39 Effective Literacy Instruction Well implemented instructional strategies can build upon identified strengths.These include:Visual spatial processingKeen awareness of visual and/or cognitive detailRote memoryAttachment to routine
40 Effective Literacy Instruction Well implemented instructional strategies can build upon identified strengths.These include:Visual spatial processingKeen awareness of visual and/or cognitive detailRote memoryAttachment to routine
41 Comprehension Activity: Social Thinking and Theory of Mind In random order, write down two things about yourself that are true, AND one “believable lie” on an index card.A volunteer will read to the classTry to guess which statement is not true. Talk about it!.Relationship to comprehension
42 R &R affects C Poverty of Experience is not experienced only by the poor Perseveration: The knowledge and experience base in ASD are narrow and deep instead of shallow and wideLimited background knowledge and exposure to a wide range of topics…and the language that goes with it.Affects vocabulary, word knowledge, world knowledge and conversationDisinterest in stories about non-preferred topics, less motivation, less reading:
43 Effective Literacy Instruction Six categories of instructional strategies with strong evidenced based are:Organized classroom environmentVisual supportsStructured instructionCurricular modificationsEmbedded supportsMaintenance and generalization planning
44 Effective Literacy Instruction Two steps to assist in clarifying expectations and reducing competing information areSegment the spaceClear boundaries to specify the different areas of the classroomOnly relevant materials in each segmented spaceMinimize auditory and visual distractions
45 Effective Literacy Instruction Visual SupportsProvide information that is accessible and stable over timeReduces anxiety and difficulty around transitions since students are able to ‘see’ upcoming events and activitiesOne type of these is the schedule, there should be two ( classroom and individual)Individual is for those that benefit from additional concrete information
46 Effective Literacy Instruction Visual Supports: Work SystemsWork Systems visually answer four questionsWhat task or activity is the student to engage in ?How much work is required OR how long will it take ?How will the student know that progress is being made or the activity is finished?What happens next, after the work or activity is finished
47 Effective Literacy Instruction ABA strategies that are helpful in literacy instructionTask analysisPromptingReinforcementChaining
48 Task AnalysisThis involves breaking down complex behavior into its component parts.Skills can be broken into many steps and taught in a number of phases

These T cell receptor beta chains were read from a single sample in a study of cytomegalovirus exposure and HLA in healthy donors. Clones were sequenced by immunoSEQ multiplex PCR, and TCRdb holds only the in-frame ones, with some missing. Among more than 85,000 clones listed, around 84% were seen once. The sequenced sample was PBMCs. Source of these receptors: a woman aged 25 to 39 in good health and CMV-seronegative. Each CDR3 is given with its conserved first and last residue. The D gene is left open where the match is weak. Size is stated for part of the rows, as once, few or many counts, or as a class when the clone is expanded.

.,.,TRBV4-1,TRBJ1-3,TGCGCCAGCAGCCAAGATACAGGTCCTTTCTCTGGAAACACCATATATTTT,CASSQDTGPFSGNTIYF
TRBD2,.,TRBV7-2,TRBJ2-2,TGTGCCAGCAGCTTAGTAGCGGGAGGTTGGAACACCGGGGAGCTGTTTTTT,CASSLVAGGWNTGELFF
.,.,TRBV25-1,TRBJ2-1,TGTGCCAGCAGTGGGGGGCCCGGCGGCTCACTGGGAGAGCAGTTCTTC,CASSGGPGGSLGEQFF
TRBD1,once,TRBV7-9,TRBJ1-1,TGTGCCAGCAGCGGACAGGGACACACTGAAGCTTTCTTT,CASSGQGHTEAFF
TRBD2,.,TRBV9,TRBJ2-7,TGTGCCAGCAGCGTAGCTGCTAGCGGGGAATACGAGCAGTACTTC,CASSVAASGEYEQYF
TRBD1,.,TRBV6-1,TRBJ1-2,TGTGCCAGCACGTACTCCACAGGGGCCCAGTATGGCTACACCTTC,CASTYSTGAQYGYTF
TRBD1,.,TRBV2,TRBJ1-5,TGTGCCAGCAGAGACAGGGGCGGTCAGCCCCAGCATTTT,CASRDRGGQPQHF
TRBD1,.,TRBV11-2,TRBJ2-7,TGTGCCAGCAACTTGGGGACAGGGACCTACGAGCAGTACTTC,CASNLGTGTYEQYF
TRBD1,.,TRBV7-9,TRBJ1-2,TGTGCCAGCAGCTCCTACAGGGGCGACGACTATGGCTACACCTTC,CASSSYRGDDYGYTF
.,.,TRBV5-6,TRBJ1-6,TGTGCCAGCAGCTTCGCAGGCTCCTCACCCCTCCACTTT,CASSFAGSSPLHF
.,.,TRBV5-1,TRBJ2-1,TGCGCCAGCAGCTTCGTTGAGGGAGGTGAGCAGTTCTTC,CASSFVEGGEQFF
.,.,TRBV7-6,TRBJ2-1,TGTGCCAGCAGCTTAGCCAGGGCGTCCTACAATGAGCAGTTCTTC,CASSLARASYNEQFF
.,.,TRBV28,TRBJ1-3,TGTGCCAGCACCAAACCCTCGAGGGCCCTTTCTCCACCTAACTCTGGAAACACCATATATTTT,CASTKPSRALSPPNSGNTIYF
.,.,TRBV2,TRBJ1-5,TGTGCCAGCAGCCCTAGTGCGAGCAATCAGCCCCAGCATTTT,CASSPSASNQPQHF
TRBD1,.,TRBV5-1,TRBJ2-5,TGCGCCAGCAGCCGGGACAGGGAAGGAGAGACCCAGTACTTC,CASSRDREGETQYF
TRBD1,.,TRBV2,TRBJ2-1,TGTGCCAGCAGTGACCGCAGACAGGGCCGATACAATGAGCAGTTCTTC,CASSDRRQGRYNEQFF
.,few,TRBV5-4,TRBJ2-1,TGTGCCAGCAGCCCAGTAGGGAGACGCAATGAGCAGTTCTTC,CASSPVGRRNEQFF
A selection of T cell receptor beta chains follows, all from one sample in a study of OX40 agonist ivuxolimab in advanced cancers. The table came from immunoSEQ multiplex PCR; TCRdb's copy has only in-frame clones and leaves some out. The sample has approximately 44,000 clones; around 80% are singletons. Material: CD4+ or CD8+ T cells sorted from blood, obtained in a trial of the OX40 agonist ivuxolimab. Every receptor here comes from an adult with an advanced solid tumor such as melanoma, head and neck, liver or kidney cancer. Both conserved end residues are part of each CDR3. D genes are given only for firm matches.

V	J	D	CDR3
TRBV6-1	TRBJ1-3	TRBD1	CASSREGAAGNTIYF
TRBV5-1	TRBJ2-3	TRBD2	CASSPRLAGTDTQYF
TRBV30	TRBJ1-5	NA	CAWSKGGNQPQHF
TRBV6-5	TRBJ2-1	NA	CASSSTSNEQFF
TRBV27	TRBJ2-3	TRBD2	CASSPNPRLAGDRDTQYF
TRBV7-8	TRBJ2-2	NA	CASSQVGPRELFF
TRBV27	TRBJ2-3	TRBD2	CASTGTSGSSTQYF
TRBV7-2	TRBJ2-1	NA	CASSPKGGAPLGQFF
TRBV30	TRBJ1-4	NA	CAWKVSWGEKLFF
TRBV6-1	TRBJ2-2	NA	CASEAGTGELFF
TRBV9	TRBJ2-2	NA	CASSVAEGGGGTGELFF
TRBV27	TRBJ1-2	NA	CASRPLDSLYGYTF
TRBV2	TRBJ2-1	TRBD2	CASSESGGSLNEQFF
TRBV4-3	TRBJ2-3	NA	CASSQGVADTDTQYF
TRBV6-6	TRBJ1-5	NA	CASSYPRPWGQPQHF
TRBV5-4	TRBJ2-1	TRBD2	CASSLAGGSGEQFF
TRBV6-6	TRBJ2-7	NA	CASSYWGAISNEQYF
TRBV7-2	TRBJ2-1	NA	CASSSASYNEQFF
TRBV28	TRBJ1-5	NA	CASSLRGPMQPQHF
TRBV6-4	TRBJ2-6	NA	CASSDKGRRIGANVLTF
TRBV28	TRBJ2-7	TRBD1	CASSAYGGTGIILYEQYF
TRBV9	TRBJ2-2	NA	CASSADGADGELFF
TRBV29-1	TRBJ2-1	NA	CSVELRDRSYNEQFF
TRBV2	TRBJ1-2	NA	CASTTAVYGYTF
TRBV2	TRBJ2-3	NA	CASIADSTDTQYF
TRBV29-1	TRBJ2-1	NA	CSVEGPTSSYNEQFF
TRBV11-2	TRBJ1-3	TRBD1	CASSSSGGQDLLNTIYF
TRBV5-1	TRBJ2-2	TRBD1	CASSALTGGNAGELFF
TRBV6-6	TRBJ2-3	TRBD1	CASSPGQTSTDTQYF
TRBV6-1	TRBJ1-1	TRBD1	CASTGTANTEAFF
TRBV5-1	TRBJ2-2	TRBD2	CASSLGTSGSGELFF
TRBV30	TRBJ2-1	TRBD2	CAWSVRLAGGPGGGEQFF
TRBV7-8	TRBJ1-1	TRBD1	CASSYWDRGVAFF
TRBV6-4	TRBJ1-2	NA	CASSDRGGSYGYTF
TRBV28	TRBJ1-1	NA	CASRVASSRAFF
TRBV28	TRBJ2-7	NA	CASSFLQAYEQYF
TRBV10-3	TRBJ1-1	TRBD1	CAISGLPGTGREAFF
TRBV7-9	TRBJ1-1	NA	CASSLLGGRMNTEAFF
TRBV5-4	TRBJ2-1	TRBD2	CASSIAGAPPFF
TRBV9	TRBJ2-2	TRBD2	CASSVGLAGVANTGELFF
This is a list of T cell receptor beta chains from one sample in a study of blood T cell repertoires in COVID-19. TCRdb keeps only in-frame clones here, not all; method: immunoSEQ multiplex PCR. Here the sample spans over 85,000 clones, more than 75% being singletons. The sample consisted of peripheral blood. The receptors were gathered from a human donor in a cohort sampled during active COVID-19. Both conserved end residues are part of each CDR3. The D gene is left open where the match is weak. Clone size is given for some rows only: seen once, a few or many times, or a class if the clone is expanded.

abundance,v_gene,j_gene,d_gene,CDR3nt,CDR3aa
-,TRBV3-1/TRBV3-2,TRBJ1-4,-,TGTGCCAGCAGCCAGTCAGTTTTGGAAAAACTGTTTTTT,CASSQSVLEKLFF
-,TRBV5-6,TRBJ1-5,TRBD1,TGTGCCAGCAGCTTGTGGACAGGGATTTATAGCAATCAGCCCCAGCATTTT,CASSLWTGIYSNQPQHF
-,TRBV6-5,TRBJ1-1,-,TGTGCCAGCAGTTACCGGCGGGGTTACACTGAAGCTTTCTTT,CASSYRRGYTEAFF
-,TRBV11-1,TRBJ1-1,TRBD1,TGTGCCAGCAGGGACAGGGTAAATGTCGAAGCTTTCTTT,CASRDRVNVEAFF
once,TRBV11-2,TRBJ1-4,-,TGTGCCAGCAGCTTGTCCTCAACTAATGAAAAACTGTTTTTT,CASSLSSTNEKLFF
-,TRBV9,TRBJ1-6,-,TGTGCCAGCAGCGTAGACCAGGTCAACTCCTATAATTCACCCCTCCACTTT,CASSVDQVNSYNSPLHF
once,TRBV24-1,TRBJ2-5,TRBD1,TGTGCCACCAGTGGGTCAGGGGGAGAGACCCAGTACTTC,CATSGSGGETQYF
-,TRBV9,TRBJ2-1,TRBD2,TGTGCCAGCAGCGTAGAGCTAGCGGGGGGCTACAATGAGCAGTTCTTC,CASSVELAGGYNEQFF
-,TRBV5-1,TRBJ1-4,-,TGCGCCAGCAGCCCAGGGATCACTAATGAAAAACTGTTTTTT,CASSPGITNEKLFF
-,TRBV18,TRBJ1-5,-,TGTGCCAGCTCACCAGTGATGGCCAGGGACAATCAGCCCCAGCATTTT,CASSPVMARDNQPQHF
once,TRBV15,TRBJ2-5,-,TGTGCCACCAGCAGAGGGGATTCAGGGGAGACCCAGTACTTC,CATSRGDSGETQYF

49 PromptIn ABA framework a prompt or a cue ( stimulus) is provided to the student; the child responds, and a consequence followsLeast to most prompts is a prompting strategy that can be used in effective literacy instruction. Least to most prompts may follow this hierarchy:GesturalVisualVerbalModelPhysical
50 ReinforcementReinforcement is used to increase the use of a target skill or behavior. It is the contingent presentation of a reinforcer immediately following a student’s use of the skillTo effectively use positive reinforcement, teachers must first establish a target skill and performance criteriaThe steps in a task analysis form a behavioral chain that can be taught. The process of reinforcing responses that occur in a sequence to form complex behavior is called chaining
51 Contexts for Building Emergent Literacy Skills Shared Book ReadingStyle of book reading in which the adult and child have rich conversations about the content and pictures in the textInteractive or dialogic book readingDramatic Storytelling and RetellingActivity in which children invent and act out stories or retell stories heard or readInteractive RoutinesPredictable, repeated actions written down as a schedule or chart
52 Contexts for Building Emergent Literacy Skills Music and movementEnlarged print versions of lyrics written as interactive chartsLanguage Experience activitiesActivity in which the teacher guides a discussion and written record of shared experienceSigning-in and signing-upActivity in which children write their name on a piece of paper when they come to school in the morning or for turn taking purposesGamesType of play for targeting emergent literacy skills
53 Use of PowerPoint to Create Stories PowerTalk PresentationPowerTalk.ppttom_sawyer_ce.ppt..\I Know an Old Lady Who Swallowed a.ppt